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Hochul

Lt. Gov. Kathy Hochul announces the village of Potsdam as the latest North Country community as the winner of the $10 million Downtown Revitalization Initiative. Glens Falls was awarded the prize in 2016 to fix up South Street.

POTSDAM — Potsdam is number one in the North Country region as the winner of the $10 million state grant for the state Downtown Revitalization Initiative.

State, county and local officials gathered to hear the news delivered from Lt. Gov. Kathy Hochul in the third floor conference room of Clarkson University’s Old Main building.

Officials in Potsdam and the North Country region, which includes St. Lawrence, Jefferson, Lewis, Franklin, Essex and Clinton counties, had been on pins and needles, waiting for the announcement.

Village Planning and Development Director Frederick J. Hanss saw this day coming back in late May when he told the Watertown Daily Times, “so, this is our year.”

He was pointing to the previous recipients of the $10 million DRI grant where each of those communities has a downtown theater.

At the time Hanss made his prediction, the state announced it was funding $5.6 million toward a $26 million renovation project of Clarkson University’s Old Snell Hall into 59 affordable housing apartments by The Vecino Group is a feather in the cap of the village.

Old Snell also houses a theater on its first floor which is about 98,000 square feet in size and seats about 500 people. That theater will be part of the renovation and will be occupied by the Arts Council and Shipley Center for Innovation.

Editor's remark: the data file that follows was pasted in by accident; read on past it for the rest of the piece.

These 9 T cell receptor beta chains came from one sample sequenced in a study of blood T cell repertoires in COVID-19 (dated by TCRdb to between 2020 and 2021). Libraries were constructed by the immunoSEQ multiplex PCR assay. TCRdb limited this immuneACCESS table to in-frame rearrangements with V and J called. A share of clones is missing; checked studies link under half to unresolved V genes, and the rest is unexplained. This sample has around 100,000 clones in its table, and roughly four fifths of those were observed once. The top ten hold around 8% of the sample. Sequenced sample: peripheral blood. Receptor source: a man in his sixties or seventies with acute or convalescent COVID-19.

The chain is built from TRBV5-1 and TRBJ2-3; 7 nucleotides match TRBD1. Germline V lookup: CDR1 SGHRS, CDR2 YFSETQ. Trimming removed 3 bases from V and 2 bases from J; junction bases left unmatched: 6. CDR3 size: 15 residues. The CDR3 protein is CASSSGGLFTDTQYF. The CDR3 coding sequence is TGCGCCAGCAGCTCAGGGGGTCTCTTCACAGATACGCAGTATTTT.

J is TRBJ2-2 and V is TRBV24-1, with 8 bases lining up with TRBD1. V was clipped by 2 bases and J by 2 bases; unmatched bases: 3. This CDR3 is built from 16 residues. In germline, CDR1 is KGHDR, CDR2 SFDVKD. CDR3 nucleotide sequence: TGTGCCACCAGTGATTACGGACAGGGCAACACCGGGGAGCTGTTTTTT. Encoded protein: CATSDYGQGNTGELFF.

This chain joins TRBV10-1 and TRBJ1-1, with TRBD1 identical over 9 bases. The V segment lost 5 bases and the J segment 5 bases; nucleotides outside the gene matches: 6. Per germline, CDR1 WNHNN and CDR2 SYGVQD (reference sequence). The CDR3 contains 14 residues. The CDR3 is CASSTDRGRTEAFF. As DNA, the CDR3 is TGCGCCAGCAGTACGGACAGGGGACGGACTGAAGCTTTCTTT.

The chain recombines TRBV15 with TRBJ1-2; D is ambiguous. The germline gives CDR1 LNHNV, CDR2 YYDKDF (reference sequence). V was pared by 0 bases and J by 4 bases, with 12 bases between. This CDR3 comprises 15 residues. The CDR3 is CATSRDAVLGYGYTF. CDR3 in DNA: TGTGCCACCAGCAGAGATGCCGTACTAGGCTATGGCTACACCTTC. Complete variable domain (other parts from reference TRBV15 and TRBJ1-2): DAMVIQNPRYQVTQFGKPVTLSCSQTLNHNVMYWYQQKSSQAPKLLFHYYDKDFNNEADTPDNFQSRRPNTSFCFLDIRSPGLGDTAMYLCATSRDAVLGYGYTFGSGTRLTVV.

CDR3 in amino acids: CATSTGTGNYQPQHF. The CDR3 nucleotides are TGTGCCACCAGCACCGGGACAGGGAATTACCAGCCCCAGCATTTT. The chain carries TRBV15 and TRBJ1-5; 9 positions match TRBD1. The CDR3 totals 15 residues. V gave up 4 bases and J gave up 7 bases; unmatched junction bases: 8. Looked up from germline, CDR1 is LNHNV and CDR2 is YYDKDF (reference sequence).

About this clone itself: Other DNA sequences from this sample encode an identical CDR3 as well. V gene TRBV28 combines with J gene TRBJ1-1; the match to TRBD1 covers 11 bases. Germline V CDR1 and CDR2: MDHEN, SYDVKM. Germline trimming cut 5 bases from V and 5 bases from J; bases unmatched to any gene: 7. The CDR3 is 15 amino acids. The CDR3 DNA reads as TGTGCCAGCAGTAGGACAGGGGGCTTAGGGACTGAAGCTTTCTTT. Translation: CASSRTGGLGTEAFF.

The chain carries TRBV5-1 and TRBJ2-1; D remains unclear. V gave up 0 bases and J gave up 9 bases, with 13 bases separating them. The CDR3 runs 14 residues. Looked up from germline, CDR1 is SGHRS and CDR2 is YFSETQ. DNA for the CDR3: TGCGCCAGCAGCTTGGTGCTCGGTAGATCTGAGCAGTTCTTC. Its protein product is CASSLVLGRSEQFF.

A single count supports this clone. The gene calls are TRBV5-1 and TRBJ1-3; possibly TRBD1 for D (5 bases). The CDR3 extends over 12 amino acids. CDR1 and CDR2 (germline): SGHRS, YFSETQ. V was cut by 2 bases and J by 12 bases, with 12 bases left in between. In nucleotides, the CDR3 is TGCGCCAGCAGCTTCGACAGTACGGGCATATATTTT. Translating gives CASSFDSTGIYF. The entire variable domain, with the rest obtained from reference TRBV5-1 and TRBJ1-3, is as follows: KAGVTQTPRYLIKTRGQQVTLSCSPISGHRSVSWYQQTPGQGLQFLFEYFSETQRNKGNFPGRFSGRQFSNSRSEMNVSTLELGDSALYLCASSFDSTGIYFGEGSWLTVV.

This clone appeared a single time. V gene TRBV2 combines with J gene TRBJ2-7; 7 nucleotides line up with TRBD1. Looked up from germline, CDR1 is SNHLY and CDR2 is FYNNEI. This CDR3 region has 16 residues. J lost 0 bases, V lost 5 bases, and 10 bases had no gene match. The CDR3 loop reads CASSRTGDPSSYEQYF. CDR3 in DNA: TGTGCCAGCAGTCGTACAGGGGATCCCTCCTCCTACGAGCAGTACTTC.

He said having the North County Children’s Museum on the western edge of the focus area and Old Snell Hall on the eastern edge makes for a couple of big cultural anchors downtown.

In addition to focusing on the village as a hub for the arts, entertainment and culture in the revitalization process, the village is looking for its first major streetscape enhancement in about 40 years.

The enhancement would be along the Market Street National Historic Register District, which goes from Depot Street over to the intersection with Maple, Main and Market, and then down Raymond Street.

Within that district there are 28 buildings that are listed on the National Register of Historic Places, Hanss previously told the Times.

The funding could go toward replacing the existing sidewalks that are there with one that has a decorative concrete band on it, put in new street trees and “bio-tree planters” which act as stormwater management infrastructure.

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There would also be new LED street lighting along Market and Raymond streets to better illuminate the sidewalks and for senior citizens and people with disabilities, groups Hanss said he has heard from.

Potsdam joins Fulton, in the Central Region; Baldwin, in Long Island; Peekskill, in Mid-Hudson; Hornell, in Southern Tier; and Niagara Falls Bridge District, in Western New York.

Yet to be announced are the Capital Region, Finger Lakes, Mohawk Valley and New York City.

Potsdam was joined by Canton, Massena and Ogdensburg, in applying for the grant in St. Lawrence County. Carthage and Lowville, in Lewis County, and Cape Vincent, in Jefferson County, also applied.

This is the fourth consecutive year the village of Potsdam has competed for the funding by submitting a DRI application.

As in the first three rounds of the DRI, one municipality from each of the state’s 10 regional economic development regions is selected as a $10 million winner, marking another overall state goal to target $100 million in funding and investments to help communities boost their economies by transforming downtowns into vibrant neighborhoods where the next generation of New Yorkers will want to live, work and raise a family.

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